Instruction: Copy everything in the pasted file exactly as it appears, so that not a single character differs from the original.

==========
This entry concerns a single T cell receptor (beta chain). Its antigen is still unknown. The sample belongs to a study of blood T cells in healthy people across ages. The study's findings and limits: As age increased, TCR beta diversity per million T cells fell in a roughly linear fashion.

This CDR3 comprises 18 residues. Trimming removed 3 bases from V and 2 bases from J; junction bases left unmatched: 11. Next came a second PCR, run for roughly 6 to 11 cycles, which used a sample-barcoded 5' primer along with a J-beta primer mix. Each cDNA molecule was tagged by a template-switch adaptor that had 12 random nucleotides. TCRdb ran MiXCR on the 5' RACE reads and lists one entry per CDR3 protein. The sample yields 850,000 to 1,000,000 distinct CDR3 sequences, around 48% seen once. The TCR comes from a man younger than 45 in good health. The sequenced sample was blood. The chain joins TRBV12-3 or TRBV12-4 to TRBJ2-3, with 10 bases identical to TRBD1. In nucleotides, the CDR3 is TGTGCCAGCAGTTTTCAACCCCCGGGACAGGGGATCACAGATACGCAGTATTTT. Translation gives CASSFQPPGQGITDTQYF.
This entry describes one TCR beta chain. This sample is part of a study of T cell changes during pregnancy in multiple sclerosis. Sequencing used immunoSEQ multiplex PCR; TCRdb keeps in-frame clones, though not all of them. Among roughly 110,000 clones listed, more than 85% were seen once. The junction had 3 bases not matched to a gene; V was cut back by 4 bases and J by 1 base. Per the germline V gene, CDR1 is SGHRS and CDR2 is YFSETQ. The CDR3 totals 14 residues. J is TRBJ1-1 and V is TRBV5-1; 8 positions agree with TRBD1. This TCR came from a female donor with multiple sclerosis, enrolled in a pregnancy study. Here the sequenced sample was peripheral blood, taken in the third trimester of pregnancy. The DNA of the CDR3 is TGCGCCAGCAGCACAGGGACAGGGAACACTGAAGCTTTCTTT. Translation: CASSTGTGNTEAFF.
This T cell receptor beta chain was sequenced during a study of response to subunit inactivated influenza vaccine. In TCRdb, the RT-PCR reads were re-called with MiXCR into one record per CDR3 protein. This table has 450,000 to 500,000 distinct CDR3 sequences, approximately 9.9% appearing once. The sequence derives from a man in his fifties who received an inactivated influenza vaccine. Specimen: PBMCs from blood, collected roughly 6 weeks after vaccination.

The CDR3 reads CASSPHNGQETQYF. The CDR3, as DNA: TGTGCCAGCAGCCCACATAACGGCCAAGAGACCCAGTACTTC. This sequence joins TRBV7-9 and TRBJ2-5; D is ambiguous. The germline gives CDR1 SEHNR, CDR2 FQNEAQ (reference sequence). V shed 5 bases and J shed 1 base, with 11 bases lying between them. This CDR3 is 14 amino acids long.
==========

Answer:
This entry concerns a single T cell receptor (beta chain). Its antigen is still unknown. The sample belongs to a study of blood T cells in healthy people across ages. The study's findings and limits: As age increased, TCR beta diversity per million T cells fell in a roughly linear fashion.

This CDR3 comprises 18 residues. Trimming removed 3 bases from V and 2 bases from J; junction bases left unmatched: 11. Next came a second PCR, run for roughly 6 to 11 cycles, which used a sample-barcoded 5' primer along with a J-beta primer mix. Each cDNA molecule was tagged by a template-switch adaptor that had 12 random nucleotides. TCRdb ran MiXCR on the 5' RACE reads and lists one entry per CDR3 protein. The sample yields 850,000 to 1,000,000 distinct CDR3 sequences, around 48% seen once. The TCR comes from a man younger than 45 in good health. The sequenced sample was blood. The chain joins TRBV12-3 or TRBV12-4 to TRBJ2-3, with 10 bases identical to TRBD1. In nucleotides, the CDR3 is TGTGCCAGCAGTTTTCAACCCCCGGGACAGGGGATCACAGATACGCAGTATTTT. Translation gives CASSFQPPGQGITDTQYF.
This entry describes one TCR beta chain. This sample is part of a study of T cell changes during pregnancy in multiple sclerosis. Sequencing used immunoSEQ multiplex PCR; TCRdb keeps in-frame clones, though not all of them. Among roughly 110,000 clones listed, more than 85% were seen once. The junction had 3 bases not matched to a gene; V was cut back by 4 bases and J by 1 base. Per the germline V gene, CDR1 is SGHRS and CDR2 is YFSETQ. The CDR3 totals 14 residues. J is TRBJ1-1 and V is TRBV5-1; 8 positions agree with TRBD1. This TCR came from a female donor with multiple sclerosis, enrolled in a pregnancy study. Here the sequenced sample was peripheral blood, taken in the third trimester of pregnancy. The DNA of the CDR3 is TGCGCCAGCAGCACAGGGACAGGGAACACTGAAGCTTTCTTT. Translation: CASSTGTGNTEAFF.
This T cell receptor beta chain was sequenced during a study of response to subunit inactivated influenza vaccine. In TCRdb, the RT-PCR reads were re-called with MiXCR into one record per CDR3 protein. This table has 450,000 to 500,000 distinct CDR3 sequences, approximately 9.9% appearing once. The sequence derives from a man in his fifties who received an inactivated influenza vaccine. Specimen: PBMCs from blood, collected roughly 6 weeks after vaccination.

The CDR3 reads CASSPHNGQETQYF. The CDR3, as DNA: TGTGCCAGCAGCCCACATAACGGCCAAGAGACCCAGTACTTC. This sequence joins TRBV7-9 and TRBJ2-5; D is ambiguous. The germline gives CDR1 SEHNR, CDR2 FQNEAQ (reference sequence). V shed 5 bases and J shed 1 base, with 11 bases lying between them. This CDR3 is 14 amino acids long.